Two of the most impor­tant roads when it comes to walk­ing in Mex­i­co City are Insur­gen­tes, bisect­ing the city east/west begin­ning at the north­ern­most edge to the south, and Paseo de la Refor­ma bisect­ing the city north/south weaves around skirt­ing the north­ern most edge of Cen­tro pass­ing Balles Artes and con­nect­ing the mas­sive and won­der­ful Bosque de Cha­pul­te­pec and beyond. Hik­ing the­se two arte­ri­al roads can lead you to sev­er­al areas includ­ing the pop­u­lar inner city colo­ni­as of Polan­co, La Con­de­sa and Roma, and the per­haps less glam­orous but unique and amaz­ing neigh­bor­hoods of Pequeño Seúl (Kore­atown) and Lit­tle Tokyo in and around Zona Rosa embed­ded with­in the siz­able and eth­ni­cal­ly diverse Colo­nia Cuauhté­moc. The cen­tral point of the­se neigh­bour­hoods is where Insur­gen­tes and Paseo de la Refor­ma inter­sect and they con­sti­tute a vast sec­tion of the inner city. One could spend days con­sumed by wan­der­lust explor­ing the­se areas. While Insur­gen­tes and Paseo de la Refor­ma are impor­tant trans­porta­tion cor­ri­dors feed­ing into the cen­tre of the city, if one were brave enough to fol­low on foot, say, Insur­gen­tes much fur­ther north­ward they could find them­selves at the beau­ti­ful Par­que Nacional El Tepey­ac; or, south­ward by foot one might walk far enough to catch a foot­ball match at Esta­dio Azul. Don’t get me wrong, Insure­gen­tes is a mas­sive­ly long road push­ing 29 kilo­me­ters (18 miles) in length. But it is a valu­able for trans­porta­tion, even if by foot. The much more mod­est Paseo de la Refor­ma mea­sures at about 15 km in length, and is sure­ly a much more beau­ti­ful and com­fort­able walk with plen­ty of the cities most impres­sive mon­u­ments to find along the way.

Of course, there are plen­ty of oth­er high­ly walk­a­ble and inter­est­ing streets and with­in reach of the­se two larg­er road­ways. One of my favorites, espe­cial­ly for cock­tail stops, has to be Avenida Álvaro Obregón in Roma whic11116818_1600803766831993_1563940091_nh includes a lush green stone path medi­an walk­way between two one-way streets. The avenue is lined with res­i­den­tial homes, store­fronts, gal­leries, bars and restau­rants. It is per­fect for an after­noon stroll and a few drinks before din­ner. A great place to stop for one, two or sev­er­al of the­se drinks would be the Auro­ra Roma Bar which includes a won­der­ful­ly lit patio space and a dark­er cock­tail bar for a lat­er night drink. They will also feed you one of my favorite cock­tails in Mex­i­co City, the Gua­n­a­bana Moji­to. A per­fect­ly bal­anced sweet/sour con­coc­tion of rum punchy good­ness. Try one! If you are get­ting hun­gry you might want to walk fur­ther up the avenue to Romi­ta Come­dor, if you can sneak in with­out a reser­va­tion, which also has fan­tas­tic cock­tails and a fair wine list, if you fan­cy, to accom­pa­ny your deli­cious feast. If you’d prefer a beer you might wan­der a bit off the beat­en path to Escol­lo four blocks south of Avenida Álvaro Obregón on Quére­taro for an arti­sanal micro­brew and some grub instead.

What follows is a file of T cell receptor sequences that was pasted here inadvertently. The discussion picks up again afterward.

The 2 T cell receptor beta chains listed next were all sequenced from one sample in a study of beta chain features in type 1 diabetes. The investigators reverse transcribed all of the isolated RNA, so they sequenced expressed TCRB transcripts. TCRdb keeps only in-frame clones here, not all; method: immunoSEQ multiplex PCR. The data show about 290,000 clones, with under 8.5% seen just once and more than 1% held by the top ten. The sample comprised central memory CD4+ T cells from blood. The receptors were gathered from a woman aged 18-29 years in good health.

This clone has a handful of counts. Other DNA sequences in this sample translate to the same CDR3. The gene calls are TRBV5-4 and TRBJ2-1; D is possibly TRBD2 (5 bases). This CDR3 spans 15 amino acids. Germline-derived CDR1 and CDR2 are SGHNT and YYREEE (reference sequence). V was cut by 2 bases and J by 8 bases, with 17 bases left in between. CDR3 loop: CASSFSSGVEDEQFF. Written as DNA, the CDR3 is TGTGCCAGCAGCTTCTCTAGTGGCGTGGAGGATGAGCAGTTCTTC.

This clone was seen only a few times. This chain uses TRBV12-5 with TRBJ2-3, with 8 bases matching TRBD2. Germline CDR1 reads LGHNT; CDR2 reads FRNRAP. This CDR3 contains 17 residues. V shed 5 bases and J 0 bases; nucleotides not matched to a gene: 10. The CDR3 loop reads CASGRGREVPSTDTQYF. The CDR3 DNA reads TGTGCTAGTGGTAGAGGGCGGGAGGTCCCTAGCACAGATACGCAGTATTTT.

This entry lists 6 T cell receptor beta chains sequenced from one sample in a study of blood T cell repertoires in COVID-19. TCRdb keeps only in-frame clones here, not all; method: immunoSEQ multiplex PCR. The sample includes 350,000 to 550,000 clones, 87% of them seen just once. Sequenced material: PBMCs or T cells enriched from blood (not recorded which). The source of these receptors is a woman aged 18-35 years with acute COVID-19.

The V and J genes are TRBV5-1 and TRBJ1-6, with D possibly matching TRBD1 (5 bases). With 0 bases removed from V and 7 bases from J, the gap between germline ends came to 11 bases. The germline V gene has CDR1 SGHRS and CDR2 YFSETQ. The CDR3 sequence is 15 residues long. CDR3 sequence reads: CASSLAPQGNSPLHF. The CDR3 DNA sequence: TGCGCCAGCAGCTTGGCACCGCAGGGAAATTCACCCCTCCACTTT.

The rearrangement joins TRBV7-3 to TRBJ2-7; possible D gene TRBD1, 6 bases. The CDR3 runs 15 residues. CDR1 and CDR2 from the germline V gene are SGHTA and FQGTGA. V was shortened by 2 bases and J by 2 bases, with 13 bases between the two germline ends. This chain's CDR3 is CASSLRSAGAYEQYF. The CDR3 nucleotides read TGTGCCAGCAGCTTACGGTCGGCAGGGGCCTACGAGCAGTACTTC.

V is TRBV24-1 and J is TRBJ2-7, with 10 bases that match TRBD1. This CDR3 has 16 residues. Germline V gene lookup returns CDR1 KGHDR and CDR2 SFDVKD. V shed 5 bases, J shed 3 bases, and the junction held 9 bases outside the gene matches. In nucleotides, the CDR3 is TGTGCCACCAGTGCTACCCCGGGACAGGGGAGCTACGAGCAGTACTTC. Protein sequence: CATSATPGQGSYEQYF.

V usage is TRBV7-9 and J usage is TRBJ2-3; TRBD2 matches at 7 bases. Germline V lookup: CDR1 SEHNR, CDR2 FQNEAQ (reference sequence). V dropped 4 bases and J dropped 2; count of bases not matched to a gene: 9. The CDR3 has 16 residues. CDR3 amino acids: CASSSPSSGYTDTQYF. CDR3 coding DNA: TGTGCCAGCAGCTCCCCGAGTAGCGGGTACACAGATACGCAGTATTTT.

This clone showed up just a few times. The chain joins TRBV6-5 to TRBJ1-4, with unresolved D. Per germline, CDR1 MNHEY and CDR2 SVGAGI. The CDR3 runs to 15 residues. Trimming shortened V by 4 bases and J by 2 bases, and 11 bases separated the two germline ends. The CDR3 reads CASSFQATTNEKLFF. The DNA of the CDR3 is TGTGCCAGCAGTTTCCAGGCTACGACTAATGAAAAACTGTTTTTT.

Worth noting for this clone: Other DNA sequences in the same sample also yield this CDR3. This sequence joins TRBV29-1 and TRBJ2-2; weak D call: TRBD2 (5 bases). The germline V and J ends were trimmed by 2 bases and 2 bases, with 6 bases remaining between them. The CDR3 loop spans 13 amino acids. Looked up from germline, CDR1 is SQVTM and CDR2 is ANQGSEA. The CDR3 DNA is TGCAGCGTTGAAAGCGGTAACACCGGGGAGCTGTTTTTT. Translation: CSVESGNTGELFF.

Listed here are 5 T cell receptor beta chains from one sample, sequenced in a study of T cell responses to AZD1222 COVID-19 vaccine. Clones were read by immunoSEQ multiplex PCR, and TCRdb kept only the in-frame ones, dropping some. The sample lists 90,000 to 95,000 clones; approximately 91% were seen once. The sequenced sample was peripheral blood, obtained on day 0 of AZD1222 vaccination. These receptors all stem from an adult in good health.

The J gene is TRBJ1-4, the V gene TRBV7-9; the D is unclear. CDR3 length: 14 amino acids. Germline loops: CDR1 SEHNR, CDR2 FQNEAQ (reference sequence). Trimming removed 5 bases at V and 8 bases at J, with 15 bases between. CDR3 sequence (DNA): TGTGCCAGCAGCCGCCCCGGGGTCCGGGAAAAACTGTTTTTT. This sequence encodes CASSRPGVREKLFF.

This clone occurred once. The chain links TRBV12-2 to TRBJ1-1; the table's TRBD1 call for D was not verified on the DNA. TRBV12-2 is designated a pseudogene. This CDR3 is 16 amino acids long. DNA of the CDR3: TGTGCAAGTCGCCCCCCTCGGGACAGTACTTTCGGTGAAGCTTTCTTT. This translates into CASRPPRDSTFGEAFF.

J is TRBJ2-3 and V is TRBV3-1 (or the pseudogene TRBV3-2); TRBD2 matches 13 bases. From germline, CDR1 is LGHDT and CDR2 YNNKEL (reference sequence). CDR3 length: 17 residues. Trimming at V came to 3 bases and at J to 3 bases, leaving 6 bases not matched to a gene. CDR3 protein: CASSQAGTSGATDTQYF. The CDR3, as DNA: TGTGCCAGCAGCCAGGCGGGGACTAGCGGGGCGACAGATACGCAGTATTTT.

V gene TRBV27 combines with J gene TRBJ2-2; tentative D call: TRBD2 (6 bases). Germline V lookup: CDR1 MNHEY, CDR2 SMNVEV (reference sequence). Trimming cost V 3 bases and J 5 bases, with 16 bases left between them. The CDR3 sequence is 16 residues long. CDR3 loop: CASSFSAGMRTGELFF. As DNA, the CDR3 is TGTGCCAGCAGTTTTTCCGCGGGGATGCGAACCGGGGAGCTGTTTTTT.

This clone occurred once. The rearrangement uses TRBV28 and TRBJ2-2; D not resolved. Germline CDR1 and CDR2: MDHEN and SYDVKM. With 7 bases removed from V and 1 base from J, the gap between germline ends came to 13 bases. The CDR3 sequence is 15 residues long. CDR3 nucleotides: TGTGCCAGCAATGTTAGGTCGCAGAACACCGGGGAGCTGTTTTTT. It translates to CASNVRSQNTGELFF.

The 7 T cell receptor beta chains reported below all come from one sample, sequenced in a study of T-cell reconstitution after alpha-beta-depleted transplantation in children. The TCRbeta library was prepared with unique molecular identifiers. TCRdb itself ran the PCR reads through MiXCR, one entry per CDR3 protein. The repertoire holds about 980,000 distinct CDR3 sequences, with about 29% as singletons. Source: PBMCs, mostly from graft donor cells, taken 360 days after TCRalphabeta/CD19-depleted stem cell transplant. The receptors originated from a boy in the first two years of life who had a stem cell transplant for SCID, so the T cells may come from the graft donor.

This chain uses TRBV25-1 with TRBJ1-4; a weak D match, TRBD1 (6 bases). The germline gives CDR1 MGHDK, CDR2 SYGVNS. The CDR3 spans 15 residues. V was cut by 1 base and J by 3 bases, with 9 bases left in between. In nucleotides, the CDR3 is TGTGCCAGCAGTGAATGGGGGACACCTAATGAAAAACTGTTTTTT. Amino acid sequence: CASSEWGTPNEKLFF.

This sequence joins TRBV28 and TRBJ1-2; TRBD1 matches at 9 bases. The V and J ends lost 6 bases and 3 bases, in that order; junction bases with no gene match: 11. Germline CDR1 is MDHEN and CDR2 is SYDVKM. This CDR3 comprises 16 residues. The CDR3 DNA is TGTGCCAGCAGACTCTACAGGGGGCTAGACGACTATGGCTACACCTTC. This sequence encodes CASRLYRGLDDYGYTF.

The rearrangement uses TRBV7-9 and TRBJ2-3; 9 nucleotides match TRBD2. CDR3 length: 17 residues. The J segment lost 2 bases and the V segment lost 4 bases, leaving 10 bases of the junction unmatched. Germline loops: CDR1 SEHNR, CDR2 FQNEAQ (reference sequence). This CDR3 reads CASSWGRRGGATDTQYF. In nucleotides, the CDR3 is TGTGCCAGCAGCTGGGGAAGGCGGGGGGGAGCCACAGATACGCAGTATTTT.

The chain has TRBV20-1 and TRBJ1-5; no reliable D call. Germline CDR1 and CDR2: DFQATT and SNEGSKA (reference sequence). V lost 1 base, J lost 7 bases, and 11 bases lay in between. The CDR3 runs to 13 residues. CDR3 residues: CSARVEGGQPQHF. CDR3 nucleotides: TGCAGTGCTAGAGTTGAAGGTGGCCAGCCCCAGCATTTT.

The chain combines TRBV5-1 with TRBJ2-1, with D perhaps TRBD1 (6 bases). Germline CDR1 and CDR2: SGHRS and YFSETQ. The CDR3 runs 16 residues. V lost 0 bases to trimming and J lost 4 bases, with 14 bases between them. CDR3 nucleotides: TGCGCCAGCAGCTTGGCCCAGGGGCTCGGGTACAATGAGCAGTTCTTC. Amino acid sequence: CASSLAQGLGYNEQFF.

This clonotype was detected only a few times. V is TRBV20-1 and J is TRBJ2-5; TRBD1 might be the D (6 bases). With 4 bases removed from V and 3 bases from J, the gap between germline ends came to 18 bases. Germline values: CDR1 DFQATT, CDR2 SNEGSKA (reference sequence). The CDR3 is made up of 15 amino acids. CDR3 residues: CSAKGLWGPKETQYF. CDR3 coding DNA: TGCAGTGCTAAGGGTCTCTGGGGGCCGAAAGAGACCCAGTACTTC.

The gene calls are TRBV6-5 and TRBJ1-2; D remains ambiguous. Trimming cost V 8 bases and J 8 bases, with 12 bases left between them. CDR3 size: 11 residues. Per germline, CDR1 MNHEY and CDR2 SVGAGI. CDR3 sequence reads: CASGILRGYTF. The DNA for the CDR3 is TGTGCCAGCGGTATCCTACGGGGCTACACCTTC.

Like walk­ing, food and drink are med­i­ta­tion and medi­a­tion as well! How bet­ter that the­se three aspects of life con­verge into a dai­ly rou­tine as if we were hunter-gath­er­ers. So per­haps we could drink fine drinks in such estab­lish­ments as found in Roma or grab a pulque or some cheap beer in an old dilap­i­dat­ed can­ti­na in Cen­tro. After which we might find our­selves in Kore­atown for bibim­bap and shochu, or fur­ther into Cuauhté­moc for sushi and sake, or a sweet­er affair with chur­ros and a thick sen­sa­tion­al hot choco­late at the new­er Chur­rería El Moro loca­tion. We might get mid­day 11821193_1609688365947068_432325867_ndrunk some­where in Zona Rosa in a cheap laugh­able water­ing hole good only for peo­ple watch­ing and walk on up to Bosque de Cha­pul­te­pec along Paseo de la Refor­ma to find some of the city’s best street-side tos­tilo­cos. Whichev­er path we choose on our walks of Mex­i­co City we can always be assured it will be bro­ken up with tasty inter­ludes and fueled by scat­ter­ings of drunk­en indul­gence.

Sobri­ety cer­tain­ly won’t bring us any closer to under­stand­ing a city with the mag­ni­tude and com­plex­i­ty of Mex­i­co City. So whether intox­i­cat­ed by the vari­ety and inten­si­ty of Mex­i­co City’s aes­thet­ics, or by wan­der­lust, or by the devil’s med­i­cine we are sure to find some­thing out about the city. If we don’t get to know the city bet­ter, it cer­tain­ly will teach us some­thing about our­selves. So next time you find your­self in Mex­i­co City, skip the metro and jump out of the Taxi. Take the beast by foot and mouth, you sure­ly won’t regret it!